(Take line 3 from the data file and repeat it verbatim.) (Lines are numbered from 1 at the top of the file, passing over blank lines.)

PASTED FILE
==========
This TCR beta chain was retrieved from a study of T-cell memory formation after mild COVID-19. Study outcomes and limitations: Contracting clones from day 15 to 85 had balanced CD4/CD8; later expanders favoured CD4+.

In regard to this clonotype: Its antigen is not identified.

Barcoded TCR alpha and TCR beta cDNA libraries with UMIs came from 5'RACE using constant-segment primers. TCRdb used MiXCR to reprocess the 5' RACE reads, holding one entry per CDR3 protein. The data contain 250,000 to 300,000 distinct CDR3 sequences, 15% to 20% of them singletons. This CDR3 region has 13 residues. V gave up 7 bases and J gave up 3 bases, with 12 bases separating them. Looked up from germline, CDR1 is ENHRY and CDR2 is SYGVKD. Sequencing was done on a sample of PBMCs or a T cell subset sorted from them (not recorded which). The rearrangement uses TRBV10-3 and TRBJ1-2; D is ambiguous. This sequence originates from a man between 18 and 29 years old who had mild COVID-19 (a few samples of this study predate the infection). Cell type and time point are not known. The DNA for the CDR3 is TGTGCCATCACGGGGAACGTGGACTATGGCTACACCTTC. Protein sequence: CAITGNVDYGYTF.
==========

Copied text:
Barcoded TCR alpha and TCR beta cDNA libraries with UMIs came from 5'RACE using constant-segment primers. TCRdb used MiXCR to reprocess the 5' RACE reads, holding one entry per CDR3 protein. The data contain 250,000 to 300,000 distinct CDR3 sequences, 15% to 20% of them singletons. This CDR3 region has 13 residues. V gave up 7 bases and J gave up 3 bases, with 12 bases separating them. Looked up from germline, CDR1 is ENHRY and CDR2 is SYGVKD. Sequencing was done on a sample of PBMCs or a T cell subset sorted from them (not recorded which). The rearrangement uses TRBV10-3 and TRBJ1-2; D is ambiguous. This sequence originates from a man between 18 and 29 years old who had mild COVID-19 (a few samples of this study predate the infection). Cell type and time point are not known. The DNA for the CDR3 is TGTGCCATCACGGGGAACGTGGACTATGGCTACACCTTC. Protein sequence: CAITGNVDYGYTF.